This post, I wanted to talk about fail2ban, and how you can use it for more than just blocking common SSH brute force login attempts. You see mention of this as a common defense for that, but since I access my servers from a static IP, I have strict port 22 iptable rules allowing certain IPs. I understand if you have dynamic IP or have the need to travel (and don't have VPN) that this is not an option, and fail2ban is your ticket to protect yourself.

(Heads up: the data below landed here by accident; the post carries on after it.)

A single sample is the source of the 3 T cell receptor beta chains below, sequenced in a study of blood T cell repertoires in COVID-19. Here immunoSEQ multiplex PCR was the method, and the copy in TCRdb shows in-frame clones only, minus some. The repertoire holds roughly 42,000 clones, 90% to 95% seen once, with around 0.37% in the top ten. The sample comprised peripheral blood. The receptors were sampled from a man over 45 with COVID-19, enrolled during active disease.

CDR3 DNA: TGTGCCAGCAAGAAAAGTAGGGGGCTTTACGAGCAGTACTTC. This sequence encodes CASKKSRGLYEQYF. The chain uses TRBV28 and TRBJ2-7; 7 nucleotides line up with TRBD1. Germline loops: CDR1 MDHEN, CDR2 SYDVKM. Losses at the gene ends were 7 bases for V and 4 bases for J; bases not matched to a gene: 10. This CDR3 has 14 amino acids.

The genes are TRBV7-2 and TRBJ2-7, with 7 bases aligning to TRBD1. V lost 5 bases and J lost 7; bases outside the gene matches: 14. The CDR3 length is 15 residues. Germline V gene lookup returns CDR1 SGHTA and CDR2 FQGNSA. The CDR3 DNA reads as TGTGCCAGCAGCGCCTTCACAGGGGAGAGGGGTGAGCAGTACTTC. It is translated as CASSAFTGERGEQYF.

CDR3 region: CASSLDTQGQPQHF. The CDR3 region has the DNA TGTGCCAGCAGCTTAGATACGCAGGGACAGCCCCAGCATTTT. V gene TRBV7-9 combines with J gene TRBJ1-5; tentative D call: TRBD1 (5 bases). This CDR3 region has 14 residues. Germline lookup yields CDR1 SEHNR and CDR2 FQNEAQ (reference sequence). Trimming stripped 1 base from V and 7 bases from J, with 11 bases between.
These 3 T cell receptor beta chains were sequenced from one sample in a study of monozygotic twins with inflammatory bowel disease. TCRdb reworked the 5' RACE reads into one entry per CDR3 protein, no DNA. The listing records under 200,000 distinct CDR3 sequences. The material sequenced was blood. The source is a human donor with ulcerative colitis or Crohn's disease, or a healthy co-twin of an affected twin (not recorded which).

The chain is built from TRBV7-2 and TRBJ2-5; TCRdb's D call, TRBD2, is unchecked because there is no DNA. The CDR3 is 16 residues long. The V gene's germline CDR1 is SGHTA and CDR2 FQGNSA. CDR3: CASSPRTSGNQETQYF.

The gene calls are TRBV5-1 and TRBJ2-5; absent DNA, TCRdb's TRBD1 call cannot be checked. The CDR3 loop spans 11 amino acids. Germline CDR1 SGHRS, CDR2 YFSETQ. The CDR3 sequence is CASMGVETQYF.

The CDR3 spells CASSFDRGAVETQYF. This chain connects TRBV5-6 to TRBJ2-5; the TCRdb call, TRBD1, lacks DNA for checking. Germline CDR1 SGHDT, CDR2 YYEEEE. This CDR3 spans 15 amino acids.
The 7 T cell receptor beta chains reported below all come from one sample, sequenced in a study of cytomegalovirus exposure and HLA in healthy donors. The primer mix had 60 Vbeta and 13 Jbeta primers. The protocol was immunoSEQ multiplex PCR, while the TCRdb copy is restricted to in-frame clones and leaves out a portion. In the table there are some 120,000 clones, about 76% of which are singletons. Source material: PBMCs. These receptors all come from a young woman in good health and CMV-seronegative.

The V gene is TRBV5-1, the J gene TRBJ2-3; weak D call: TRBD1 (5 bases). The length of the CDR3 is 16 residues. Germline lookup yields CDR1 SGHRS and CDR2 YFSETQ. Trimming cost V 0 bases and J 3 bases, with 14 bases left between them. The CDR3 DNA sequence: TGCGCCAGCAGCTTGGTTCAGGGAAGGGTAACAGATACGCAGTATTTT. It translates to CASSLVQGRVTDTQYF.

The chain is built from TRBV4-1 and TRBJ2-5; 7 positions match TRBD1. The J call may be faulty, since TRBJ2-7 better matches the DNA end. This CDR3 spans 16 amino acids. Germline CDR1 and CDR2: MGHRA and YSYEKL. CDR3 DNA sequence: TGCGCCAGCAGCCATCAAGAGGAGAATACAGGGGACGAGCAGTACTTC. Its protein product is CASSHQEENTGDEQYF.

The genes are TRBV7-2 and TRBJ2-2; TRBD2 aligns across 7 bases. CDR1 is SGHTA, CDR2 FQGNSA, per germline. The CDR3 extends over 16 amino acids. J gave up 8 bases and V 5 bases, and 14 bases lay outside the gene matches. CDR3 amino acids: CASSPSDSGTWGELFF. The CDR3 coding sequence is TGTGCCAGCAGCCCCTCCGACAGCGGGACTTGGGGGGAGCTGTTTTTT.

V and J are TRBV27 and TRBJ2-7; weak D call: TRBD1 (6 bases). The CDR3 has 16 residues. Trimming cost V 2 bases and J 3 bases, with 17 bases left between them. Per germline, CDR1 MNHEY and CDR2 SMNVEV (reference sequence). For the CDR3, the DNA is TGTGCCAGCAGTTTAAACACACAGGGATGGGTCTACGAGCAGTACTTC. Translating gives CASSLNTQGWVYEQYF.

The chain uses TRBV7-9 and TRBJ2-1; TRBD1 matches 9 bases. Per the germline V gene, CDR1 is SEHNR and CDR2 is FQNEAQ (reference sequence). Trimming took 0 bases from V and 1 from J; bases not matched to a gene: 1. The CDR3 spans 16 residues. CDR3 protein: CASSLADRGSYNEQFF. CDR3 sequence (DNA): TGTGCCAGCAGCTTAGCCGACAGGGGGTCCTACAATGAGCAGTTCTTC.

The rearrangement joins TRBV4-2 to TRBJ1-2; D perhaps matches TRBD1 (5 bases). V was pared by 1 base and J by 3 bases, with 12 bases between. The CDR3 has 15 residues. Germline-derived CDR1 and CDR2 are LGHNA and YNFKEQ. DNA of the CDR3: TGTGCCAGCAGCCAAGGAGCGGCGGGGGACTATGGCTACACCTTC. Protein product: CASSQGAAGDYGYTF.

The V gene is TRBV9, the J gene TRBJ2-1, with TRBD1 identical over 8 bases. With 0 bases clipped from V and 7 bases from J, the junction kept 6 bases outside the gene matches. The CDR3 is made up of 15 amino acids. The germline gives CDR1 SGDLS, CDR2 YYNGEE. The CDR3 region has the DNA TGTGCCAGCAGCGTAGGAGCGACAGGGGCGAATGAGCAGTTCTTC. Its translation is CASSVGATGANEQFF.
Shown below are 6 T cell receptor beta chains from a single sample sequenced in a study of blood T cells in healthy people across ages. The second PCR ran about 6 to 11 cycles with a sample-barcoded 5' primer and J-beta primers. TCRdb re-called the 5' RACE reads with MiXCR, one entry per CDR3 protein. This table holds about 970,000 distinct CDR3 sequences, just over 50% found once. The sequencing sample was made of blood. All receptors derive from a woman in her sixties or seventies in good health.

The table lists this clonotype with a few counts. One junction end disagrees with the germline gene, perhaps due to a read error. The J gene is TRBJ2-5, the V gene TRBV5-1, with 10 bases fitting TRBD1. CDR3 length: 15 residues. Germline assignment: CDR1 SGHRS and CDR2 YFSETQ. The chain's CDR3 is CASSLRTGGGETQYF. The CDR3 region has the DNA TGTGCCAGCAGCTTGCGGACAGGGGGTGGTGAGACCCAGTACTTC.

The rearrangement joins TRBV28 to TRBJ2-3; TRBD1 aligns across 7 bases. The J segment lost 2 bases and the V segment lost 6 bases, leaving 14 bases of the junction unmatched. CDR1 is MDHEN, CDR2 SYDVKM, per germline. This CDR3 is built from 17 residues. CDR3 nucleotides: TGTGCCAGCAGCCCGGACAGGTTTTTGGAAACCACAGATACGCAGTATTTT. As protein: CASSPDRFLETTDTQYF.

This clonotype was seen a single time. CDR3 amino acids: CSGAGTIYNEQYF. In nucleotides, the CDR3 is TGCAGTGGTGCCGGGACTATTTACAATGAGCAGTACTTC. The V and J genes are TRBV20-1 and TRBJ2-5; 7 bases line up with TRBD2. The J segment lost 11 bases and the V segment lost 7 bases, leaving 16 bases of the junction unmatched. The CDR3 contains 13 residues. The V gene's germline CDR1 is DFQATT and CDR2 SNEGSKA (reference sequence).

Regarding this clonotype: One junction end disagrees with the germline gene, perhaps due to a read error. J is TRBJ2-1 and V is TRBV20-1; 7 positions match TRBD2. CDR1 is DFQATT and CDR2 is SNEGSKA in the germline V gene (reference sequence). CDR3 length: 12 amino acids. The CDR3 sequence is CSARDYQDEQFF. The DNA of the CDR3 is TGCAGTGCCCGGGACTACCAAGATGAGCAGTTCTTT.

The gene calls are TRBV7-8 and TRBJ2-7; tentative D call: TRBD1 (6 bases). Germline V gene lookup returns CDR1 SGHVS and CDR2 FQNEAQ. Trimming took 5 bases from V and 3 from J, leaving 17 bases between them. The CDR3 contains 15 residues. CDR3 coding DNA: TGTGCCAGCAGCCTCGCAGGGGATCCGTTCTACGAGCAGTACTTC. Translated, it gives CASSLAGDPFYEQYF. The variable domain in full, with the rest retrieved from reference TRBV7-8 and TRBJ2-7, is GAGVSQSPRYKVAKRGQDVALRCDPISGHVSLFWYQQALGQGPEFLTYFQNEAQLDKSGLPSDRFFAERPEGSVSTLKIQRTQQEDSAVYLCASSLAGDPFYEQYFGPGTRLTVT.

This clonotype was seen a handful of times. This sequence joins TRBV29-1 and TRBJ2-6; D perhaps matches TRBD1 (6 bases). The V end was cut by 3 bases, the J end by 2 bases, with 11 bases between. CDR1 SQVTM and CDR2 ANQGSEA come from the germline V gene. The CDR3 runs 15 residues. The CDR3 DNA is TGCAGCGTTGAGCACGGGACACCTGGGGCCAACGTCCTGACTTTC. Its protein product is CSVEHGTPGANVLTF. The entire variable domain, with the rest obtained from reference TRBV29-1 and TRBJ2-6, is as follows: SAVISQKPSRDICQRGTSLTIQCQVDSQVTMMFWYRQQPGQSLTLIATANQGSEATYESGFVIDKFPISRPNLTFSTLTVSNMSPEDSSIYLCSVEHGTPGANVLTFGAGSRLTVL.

One thing that I've been working on over the years, is to lessen my server load and services from annoying requests. These requests will sap your server of resources and can drastically hamper it's performance. Some great techniques is to use Snort in conjunction with snortsam and the bleeding rule set. One set of rules will block spamhaus IPs for 72 hours. These rules are updated daily, so we can adapt with the changing spam IPs. Why bother with this? Simple, this lessens the interaction of my mail MTA (postfix + mysql). Each requests ties resources from postfix, and I burn mysql connections performing mailbox lookups. If the IP is a know spamhaus IP, snortsam will add this to iptables drop and postfix/mysql isn't bothered with this 'bad' traffic.